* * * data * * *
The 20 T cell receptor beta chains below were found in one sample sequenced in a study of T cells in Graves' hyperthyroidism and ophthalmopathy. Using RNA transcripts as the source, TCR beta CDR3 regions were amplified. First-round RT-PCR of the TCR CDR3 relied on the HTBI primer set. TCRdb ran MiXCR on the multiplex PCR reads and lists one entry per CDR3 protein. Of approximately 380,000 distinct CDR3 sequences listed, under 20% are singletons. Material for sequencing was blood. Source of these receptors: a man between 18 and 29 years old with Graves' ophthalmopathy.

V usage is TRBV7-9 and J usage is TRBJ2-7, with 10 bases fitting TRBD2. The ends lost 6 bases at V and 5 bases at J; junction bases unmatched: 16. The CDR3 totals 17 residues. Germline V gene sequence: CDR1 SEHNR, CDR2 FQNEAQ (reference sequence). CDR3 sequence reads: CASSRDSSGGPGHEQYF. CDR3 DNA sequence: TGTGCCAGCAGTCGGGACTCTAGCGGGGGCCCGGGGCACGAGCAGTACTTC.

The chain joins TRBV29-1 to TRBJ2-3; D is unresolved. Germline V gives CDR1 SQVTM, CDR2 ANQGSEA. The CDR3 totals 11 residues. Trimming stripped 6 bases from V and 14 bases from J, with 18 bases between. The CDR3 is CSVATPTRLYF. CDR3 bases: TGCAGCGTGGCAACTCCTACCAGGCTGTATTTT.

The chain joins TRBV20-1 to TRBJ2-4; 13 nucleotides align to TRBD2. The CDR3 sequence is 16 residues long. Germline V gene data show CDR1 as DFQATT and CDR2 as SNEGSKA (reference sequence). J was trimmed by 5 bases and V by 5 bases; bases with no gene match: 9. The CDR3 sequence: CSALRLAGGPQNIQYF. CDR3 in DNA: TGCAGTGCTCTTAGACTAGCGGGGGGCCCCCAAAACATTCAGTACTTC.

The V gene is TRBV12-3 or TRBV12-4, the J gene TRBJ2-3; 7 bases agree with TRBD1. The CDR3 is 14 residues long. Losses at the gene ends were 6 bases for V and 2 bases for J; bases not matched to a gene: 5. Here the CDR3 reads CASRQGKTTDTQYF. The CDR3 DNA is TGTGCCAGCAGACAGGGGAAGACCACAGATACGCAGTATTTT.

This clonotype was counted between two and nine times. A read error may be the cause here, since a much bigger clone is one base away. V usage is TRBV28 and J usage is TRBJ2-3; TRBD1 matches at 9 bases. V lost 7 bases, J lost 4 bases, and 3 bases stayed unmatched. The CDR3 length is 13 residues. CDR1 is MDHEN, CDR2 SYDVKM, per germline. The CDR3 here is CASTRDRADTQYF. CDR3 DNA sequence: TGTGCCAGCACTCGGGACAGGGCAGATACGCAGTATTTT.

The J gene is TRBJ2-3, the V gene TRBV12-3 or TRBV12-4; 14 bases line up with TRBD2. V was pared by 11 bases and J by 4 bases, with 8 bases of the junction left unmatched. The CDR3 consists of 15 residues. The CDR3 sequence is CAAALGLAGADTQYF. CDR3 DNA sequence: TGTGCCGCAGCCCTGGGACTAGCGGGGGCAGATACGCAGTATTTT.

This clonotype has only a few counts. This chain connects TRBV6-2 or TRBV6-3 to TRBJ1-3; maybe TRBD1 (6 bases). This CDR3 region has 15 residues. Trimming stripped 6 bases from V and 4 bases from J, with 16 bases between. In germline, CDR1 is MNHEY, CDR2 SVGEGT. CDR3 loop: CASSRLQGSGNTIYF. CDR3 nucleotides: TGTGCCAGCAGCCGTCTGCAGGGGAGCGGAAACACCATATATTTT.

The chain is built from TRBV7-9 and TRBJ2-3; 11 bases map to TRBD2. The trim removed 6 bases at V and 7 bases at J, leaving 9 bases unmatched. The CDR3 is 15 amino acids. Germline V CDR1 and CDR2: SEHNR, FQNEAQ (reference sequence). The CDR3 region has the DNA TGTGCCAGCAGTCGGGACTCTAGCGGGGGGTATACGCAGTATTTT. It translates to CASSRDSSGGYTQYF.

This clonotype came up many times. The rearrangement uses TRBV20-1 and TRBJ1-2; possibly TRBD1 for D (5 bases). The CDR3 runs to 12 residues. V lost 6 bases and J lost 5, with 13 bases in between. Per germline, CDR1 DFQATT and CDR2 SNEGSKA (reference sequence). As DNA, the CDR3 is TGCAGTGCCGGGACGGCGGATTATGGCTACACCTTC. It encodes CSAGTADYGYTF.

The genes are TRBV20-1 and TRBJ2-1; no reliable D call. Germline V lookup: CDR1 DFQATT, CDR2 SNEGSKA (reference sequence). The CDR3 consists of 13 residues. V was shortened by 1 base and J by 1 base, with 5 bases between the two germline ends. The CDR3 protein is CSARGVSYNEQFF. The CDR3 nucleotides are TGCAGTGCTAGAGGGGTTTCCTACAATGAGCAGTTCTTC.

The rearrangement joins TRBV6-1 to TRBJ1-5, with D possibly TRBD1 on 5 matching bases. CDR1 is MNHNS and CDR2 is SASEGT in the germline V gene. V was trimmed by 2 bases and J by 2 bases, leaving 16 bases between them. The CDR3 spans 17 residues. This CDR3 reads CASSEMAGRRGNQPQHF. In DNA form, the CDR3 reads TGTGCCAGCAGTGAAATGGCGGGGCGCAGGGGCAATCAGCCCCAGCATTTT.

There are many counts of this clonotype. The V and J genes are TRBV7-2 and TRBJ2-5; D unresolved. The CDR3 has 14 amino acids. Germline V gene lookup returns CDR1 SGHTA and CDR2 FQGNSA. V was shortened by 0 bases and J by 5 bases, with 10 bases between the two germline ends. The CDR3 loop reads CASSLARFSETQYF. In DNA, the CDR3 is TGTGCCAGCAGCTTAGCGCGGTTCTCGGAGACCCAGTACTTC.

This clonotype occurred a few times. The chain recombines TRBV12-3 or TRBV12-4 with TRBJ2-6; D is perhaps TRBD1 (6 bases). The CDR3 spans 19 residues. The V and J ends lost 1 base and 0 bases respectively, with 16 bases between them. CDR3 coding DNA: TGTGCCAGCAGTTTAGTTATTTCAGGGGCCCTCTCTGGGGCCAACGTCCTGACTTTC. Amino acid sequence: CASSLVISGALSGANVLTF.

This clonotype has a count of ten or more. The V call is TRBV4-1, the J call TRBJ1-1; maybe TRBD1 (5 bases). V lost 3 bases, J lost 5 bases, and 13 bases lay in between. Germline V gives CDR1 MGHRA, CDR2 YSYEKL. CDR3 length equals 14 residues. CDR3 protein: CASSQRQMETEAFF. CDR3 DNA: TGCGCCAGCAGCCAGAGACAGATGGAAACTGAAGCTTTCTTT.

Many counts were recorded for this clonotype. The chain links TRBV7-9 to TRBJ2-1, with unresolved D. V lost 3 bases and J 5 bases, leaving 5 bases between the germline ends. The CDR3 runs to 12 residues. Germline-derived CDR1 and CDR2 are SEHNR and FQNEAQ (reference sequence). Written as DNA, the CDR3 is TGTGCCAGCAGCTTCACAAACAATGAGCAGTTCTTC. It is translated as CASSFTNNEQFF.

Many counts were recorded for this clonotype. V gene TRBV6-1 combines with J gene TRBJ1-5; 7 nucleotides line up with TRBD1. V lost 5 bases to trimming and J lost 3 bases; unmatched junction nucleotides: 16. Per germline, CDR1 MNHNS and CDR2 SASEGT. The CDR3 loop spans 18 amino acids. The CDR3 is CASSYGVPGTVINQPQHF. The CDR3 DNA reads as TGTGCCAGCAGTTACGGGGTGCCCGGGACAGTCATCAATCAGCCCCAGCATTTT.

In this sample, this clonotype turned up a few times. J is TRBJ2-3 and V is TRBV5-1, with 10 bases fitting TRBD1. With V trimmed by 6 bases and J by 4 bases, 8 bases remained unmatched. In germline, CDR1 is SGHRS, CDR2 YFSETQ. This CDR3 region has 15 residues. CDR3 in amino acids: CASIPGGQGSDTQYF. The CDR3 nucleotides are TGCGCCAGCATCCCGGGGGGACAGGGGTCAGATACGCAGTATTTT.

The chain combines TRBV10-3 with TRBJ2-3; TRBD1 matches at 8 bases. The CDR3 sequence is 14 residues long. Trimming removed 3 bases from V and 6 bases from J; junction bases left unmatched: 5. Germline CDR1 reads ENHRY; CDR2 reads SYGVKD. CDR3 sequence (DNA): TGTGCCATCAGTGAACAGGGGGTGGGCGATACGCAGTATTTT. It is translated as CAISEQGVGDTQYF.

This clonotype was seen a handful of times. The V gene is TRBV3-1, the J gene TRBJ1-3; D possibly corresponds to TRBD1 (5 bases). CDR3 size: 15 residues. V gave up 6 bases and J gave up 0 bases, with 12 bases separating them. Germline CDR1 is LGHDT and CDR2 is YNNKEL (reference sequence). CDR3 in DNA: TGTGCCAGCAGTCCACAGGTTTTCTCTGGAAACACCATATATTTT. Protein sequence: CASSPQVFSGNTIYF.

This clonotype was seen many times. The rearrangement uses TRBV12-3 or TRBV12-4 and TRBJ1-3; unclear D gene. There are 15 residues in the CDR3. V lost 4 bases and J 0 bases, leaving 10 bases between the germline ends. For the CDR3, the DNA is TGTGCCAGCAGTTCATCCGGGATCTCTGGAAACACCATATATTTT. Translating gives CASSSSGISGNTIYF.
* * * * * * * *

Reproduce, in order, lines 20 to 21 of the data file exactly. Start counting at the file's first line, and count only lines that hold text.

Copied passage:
This clonotype was seen a handful of times. The V gene is TRBV3-1, the J gene TRBJ1-3; D possibly corresponds to TRBD1 (5 bases). CDR3 size: 15 residues. V gave up 6 bases and J gave up 0 bases, with 12 bases separating them. Germline CDR1 is LGHDT and CDR2 is YNNKEL (reference sequence). CDR3 in DNA: TGTGCCAGCAGTCCACAGGTTTTCTCTGGAAACACCATATATTTT. Protein sequence: CASSPQVFSGNTIYF.

This clonotype was seen many times. The rearrangement uses TRBV12-3 or TRBV12-4 and TRBJ1-3; unclear D gene. There are 15 residues in the CDR3. V lost 4 bases and J 0 bases, leaving 10 bases between the germline ends. For the CDR3, the DNA is TGTGCCAGCAGTTCATCCGGGATCTCTGGAAACACCATATATTTT. Translating gives CASSSSGISGNTIYF.